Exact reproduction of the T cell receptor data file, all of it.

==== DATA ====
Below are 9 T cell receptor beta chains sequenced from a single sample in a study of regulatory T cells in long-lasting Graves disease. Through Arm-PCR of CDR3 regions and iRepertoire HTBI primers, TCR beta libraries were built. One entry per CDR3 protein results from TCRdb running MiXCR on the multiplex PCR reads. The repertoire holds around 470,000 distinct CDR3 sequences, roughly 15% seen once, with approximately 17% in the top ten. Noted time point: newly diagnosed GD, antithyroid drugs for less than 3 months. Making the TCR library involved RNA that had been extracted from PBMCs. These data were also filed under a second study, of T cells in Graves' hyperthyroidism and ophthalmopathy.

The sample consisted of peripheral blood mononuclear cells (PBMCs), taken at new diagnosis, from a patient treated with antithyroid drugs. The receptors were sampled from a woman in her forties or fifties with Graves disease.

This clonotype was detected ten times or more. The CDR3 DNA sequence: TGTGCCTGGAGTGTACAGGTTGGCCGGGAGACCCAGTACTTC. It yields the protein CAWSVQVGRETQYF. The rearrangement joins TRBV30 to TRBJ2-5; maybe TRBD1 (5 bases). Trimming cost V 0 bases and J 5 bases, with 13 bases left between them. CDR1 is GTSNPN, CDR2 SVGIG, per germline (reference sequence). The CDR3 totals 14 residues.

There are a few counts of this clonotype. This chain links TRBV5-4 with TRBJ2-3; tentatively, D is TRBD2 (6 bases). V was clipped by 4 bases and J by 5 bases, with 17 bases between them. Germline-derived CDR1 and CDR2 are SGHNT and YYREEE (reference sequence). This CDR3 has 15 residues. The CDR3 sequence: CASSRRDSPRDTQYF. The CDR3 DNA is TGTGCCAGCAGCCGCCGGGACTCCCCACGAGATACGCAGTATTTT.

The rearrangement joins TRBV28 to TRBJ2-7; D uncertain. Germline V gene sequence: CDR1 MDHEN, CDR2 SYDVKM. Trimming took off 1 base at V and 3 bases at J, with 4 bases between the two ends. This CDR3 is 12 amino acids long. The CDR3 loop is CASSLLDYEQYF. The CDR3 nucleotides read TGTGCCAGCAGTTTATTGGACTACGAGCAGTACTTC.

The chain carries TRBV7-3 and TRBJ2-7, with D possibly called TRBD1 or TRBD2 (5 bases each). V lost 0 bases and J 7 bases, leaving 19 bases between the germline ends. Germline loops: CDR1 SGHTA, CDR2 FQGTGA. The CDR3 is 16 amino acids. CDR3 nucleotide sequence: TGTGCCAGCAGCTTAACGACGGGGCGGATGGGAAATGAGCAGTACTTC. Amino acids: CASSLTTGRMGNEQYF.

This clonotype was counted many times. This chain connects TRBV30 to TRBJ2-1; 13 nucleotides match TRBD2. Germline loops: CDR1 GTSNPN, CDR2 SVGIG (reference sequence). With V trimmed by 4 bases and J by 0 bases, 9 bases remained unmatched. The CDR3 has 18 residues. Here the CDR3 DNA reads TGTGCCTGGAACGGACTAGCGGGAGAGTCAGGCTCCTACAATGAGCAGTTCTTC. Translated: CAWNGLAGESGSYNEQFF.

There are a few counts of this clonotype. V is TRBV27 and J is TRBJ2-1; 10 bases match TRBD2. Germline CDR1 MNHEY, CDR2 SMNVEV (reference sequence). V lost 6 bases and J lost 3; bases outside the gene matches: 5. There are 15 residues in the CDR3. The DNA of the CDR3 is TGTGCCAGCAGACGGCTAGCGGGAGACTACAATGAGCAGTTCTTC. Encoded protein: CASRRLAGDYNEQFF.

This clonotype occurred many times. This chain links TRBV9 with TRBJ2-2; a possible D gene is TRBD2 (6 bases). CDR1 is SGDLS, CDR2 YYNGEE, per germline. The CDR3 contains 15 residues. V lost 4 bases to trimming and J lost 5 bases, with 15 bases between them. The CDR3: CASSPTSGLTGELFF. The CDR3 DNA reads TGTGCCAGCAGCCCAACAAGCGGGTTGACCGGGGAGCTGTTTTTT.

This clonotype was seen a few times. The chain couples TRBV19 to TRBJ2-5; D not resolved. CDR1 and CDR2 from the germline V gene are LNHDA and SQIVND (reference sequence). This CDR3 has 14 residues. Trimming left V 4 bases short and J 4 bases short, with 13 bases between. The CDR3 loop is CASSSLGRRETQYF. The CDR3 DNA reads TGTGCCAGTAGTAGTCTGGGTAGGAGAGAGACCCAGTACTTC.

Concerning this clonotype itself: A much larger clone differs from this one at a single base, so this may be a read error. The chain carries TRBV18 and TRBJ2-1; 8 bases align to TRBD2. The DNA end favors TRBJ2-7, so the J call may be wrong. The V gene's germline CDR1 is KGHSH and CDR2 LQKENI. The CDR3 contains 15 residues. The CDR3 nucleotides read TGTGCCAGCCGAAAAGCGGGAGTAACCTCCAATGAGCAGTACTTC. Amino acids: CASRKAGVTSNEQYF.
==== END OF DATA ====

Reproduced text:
Below are 9 T cell receptor beta chains sequenced from a single sample in a study of regulatory T cells in long-lasting Graves disease. Through Arm-PCR of CDR3 regions and iRepertoire HTBI primers, TCR beta libraries were built. One entry per CDR3 protein results from TCRdb running MiXCR on the multiplex PCR reads. The repertoire holds around 470,000 distinct CDR3 sequences, roughly 15% seen once, with approximately 17% in the top ten. Noted time point: newly diagnosed GD, antithyroid drugs for less than 3 months. Making the TCR library involved RNA that had been extracted from PBMCs. These data were also filed under a second study, of T cells in Graves' hyperthyroidism and ophthalmopathy.

The sample consisted of peripheral blood mononuclear cells (PBMCs), taken at new diagnosis, from a patient treated with antithyroid drugs. The receptors were sampled from a woman in her forties or fifties with Graves disease.

This clonotype was detected ten times or more. The CDR3 DNA sequence: TGTGCCTGGAGTGTACAGGTTGGCCGGGAGACCCAGTACTTC. It yields the protein CAWSVQVGRETQYF. The rearrangement joins TRBV30 to TRBJ2-5; maybe TRBD1 (5 bases). Trimming cost V 0 bases and J 5 bases, with 13 bases left between them. CDR1 is GTSNPN, CDR2 SVGIG, per germline (reference sequence). The CDR3 totals 14 residues.

There are a few counts of this clonotype. This chain links TRBV5-4 with TRBJ2-3; tentatively, D is TRBD2 (6 bases). V was clipped by 4 bases and J by 5 bases, with 17 bases between them. Germline-derived CDR1 and CDR2 are SGHNT and YYREEE (reference sequence). This CDR3 has 15 residues. The CDR3 sequence: CASSRRDSPRDTQYF. The CDR3 DNA is TGTGCCAGCAGCCGCCGGGACTCCCCACGAGATACGCAGTATTTT.

The rearrangement joins TRBV28 to TRBJ2-7; D uncertain. Germline V gene sequence: CDR1 MDHEN, CDR2 SYDVKM. Trimming took off 1 base at V and 3 bases at J, with 4 bases between the two ends. This CDR3 is 12 amino acids long. The CDR3 loop is CASSLLDYEQYF. The CDR3 nucleotides read TGTGCCAGCAGTTTATTGGACTACGAGCAGTACTTC.

The chain carries TRBV7-3 and TRBJ2-7, with D possibly called TRBD1 or TRBD2 (5 bases each). V lost 0 bases and J 7 bases, leaving 19 bases between the germline ends. Germline loops: CDR1 SGHTA, CDR2 FQGTGA. The CDR3 is 16 amino acids. CDR3 nucleotide sequence: TGTGCCAGCAGCTTAACGACGGGGCGGATGGGAAATGAGCAGTACTTC. Amino acids: CASSLTTGRMGNEQYF.

This clonotype was counted many times. This chain connects TRBV30 to TRBJ2-1; 13 nucleotides match TRBD2. Germline loops: CDR1 GTSNPN, CDR2 SVGIG (reference sequence). With V trimmed by 4 bases and J by 0 bases, 9 bases remained unmatched. The CDR3 has 18 residues. Here the CDR3 DNA reads TGTGCCTGGAACGGACTAGCGGGAGAGTCAGGCTCCTACAATGAGCAGTTCTTC. Translated: CAWNGLAGESGSYNEQFF.

There are a few counts of this clonotype. V is TRBV27 and J is TRBJ2-1; 10 bases match TRBD2. Germline CDR1 MNHEY, CDR2 SMNVEV (reference sequence). V lost 6 bases and J lost 3; bases outside the gene matches: 5. There are 15 residues in the CDR3. The DNA of the CDR3 is TGTGCCAGCAGACGGCTAGCGGGAGACTACAATGAGCAGTTCTTC. Encoded protein: CASRRLAGDYNEQFF.

This clonotype occurred many times. This chain links TRBV9 with TRBJ2-2; a possible D gene is TRBD2 (6 bases). CDR1 is SGDLS, CDR2 YYNGEE, per germline. The CDR3 contains 15 residues. V lost 4 bases to trimming and J lost 5 bases, with 15 bases between them. The CDR3: CASSPTSGLTGELFF. The CDR3 DNA reads TGTGCCAGCAGCCCAACAAGCGGGTTGACCGGGGAGCTGTTTTTT.

This clonotype was seen a few times. The chain couples TRBV19 to TRBJ2-5; D not resolved. CDR1 and CDR2 from the germline V gene are LNHDA and SQIVND (reference sequence). This CDR3 has 14 residues. Trimming left V 4 bases short and J 4 bases short, with 13 bases between. The CDR3 loop is CASSSLGRRETQYF. The CDR3 DNA reads TGTGCCAGTAGTAGTCTGGGTAGGAGAGAGACCCAGTACTTC.

Concerning this clonotype itself: A much larger clone differs from this one at a single base, so this may be a read error. The chain carries TRBV18 and TRBJ2-1; 8 bases align to TRBD2. The DNA end favors TRBJ2-7, so the J call may be wrong. The V gene's germline CDR1 is KGHSH and CDR2 LQKENI. The CDR3 contains 15 residues. The CDR3 nucleotides read TGTGCCAGCCGAAAAGCGGGAGTAACCTCCAATGAGCAGTACTTC. Amino acids: CASRKAGVTSNEQYF.